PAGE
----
Looking back over the decades since Ataturk and Reza Shah ruled we can see that much in way of economic development and social change has been achieved in the Middle East. Kemalist presidents, kings, and generals unified countries, and built roads, modern school systems, and hospitals. But those authoritarian regimes also often lost their way, succumbing to the temptation of despotism, and in the process growing corrupt. The leviathans they created also stifled market forces and hindered true economic change.
Top-down modernization had its limits. States can do things faster and more efficiently than markets, but only to get things moving; they are notoriously bad at managing economies once they are out of the gate. Kemalist states did not know when and how to stop growing, and that was their undoing. Unchecked by parliaments and unaccountable to the people, the Kemalist states have lived up to the saying: “Power tends to corrupt, and absolute power corrupts absolutely.” Kemalism never had a problem garnering support in the West. Defenders of Kemalism, such as the historian Bernard Lewis, had hoped that by promoting secularism and modernity the state would serve as handmaiden of democracy, believing that modernity must come before democracy, especially given Islam’s strong hold on the structures of power, and the hearts and minds of the populace. Democracy would have to follow dictatorship.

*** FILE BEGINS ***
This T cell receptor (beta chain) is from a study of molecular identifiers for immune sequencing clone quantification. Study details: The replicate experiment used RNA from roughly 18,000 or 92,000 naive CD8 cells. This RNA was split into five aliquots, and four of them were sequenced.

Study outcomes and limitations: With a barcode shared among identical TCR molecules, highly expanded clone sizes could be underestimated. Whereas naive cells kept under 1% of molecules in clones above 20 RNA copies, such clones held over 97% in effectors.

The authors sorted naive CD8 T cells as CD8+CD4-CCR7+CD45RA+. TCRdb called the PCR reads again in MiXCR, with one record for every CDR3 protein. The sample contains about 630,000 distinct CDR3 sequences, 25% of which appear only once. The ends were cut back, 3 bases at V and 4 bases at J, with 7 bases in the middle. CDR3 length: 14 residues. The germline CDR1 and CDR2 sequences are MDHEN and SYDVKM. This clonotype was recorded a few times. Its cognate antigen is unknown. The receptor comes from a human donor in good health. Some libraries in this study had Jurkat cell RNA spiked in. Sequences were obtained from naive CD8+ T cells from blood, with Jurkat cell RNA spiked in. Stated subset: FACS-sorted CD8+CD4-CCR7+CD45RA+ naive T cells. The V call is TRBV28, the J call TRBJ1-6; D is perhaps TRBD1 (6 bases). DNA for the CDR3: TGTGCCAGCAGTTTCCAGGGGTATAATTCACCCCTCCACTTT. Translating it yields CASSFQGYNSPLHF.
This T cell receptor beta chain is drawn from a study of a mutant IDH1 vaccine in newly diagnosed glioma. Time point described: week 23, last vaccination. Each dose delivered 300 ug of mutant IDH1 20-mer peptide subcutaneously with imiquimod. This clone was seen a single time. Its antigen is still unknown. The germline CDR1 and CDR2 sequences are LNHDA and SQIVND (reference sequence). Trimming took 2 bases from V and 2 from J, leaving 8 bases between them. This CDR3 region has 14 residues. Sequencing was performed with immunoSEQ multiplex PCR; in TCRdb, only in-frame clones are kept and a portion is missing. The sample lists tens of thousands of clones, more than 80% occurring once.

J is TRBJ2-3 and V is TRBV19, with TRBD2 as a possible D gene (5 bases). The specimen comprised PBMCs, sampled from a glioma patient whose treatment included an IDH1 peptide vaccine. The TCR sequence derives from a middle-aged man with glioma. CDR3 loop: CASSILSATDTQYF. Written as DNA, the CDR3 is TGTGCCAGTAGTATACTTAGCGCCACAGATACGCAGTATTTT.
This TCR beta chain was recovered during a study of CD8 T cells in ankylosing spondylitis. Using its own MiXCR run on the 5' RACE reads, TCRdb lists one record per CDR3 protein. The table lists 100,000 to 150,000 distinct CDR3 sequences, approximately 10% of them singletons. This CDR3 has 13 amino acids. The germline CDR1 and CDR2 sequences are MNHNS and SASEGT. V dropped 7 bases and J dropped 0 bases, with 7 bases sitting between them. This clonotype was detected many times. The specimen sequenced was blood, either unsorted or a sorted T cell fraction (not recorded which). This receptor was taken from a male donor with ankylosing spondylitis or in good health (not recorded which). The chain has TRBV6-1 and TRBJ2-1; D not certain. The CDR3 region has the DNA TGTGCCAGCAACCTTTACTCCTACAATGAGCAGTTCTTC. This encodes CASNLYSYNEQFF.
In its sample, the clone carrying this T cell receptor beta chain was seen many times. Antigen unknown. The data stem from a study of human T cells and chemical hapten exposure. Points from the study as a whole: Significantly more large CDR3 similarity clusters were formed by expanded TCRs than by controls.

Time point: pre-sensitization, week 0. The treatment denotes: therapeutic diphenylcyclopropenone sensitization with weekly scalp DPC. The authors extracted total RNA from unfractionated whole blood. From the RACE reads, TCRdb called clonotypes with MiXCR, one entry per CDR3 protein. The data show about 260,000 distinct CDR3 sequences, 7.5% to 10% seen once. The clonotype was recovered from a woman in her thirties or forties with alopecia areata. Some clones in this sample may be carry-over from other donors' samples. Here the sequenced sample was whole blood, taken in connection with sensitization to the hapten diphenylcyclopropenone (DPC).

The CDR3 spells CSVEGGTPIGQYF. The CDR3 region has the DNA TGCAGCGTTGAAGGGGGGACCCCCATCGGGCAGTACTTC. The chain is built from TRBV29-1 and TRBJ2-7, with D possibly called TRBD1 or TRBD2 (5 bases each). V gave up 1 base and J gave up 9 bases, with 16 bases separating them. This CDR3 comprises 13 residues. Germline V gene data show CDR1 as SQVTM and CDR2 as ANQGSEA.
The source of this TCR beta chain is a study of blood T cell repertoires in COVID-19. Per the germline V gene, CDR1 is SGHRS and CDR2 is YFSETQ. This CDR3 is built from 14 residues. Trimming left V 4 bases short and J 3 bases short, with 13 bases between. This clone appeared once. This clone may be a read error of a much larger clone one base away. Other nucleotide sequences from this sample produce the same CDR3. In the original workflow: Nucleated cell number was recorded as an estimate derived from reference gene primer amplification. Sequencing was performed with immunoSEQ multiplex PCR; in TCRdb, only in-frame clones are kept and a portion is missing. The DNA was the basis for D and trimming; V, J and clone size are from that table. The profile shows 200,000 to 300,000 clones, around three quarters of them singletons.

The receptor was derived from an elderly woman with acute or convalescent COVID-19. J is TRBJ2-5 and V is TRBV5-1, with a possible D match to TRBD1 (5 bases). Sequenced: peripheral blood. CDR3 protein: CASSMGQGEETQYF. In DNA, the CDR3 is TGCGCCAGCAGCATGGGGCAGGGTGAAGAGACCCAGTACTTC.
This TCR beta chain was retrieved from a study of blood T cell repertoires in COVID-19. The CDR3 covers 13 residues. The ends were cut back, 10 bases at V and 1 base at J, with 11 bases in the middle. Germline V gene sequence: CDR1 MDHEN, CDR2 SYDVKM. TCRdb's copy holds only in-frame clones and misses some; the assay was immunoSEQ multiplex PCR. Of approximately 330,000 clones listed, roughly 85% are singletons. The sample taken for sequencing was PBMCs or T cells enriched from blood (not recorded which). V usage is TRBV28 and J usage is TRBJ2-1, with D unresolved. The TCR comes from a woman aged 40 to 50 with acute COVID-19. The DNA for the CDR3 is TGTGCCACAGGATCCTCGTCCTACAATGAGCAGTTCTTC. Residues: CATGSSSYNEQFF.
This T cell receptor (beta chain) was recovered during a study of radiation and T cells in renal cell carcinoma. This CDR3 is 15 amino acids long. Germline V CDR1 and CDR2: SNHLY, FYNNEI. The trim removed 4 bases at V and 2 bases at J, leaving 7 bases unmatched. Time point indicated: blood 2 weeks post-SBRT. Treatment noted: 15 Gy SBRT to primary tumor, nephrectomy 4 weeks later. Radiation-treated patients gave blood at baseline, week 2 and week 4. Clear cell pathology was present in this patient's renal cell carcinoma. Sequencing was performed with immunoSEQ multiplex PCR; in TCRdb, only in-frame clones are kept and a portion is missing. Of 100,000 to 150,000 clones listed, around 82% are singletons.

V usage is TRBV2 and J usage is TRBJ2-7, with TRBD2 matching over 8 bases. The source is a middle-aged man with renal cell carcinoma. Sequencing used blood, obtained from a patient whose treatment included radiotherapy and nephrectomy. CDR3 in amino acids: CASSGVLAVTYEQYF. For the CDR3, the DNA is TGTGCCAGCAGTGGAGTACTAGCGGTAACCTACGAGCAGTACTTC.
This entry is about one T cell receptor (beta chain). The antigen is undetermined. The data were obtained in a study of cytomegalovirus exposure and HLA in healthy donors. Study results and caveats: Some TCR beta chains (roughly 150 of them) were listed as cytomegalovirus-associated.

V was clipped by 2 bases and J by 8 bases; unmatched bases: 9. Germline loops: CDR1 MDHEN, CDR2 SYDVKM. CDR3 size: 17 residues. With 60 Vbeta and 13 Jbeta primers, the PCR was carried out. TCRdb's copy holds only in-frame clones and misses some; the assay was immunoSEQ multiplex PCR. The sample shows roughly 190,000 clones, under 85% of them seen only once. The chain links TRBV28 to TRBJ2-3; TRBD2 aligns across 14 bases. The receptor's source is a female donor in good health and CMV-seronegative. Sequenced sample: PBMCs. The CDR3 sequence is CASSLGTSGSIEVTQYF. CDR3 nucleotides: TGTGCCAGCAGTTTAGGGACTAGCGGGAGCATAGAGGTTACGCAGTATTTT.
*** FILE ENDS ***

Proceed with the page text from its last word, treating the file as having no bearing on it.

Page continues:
But by the 1970s, Kemalism was running aground everywhere. The state remained imposing, but its modernizing edge was gone. The juggernaut of swift reform, secularism, and rapid change had ground to a halt. Accolades for the state and trust in its ability to transform society and economy had given place to widespread cynicism and doubt among the populace. In the Arab world modernizing states became platforms for the dynastic machinations of strongman presidents; their best-functioning institutions—impressive in their efficiency—became their dreaded mukhabarat, intelligence and security services.
One of Kemalism’s legacies is pent-up rage among the lower classes, to whom so few of the economic benefits flowed, and who greatly resented the assault on Islam. This pent-up rage has in time inflicted much travail on the region—as well as on the West. It was the driving force that tipped the balance of power toward fundamentalism in the Iranian Revolution, and it has been the fuel driving the support around the region for Islamic extremism. Crucial to Kemalism’s failure to generate more robust economic growth, and to distribute economic benefits more equitably, was the manner in which it bred a highly dependent, rather than entrepreneurial, middle class.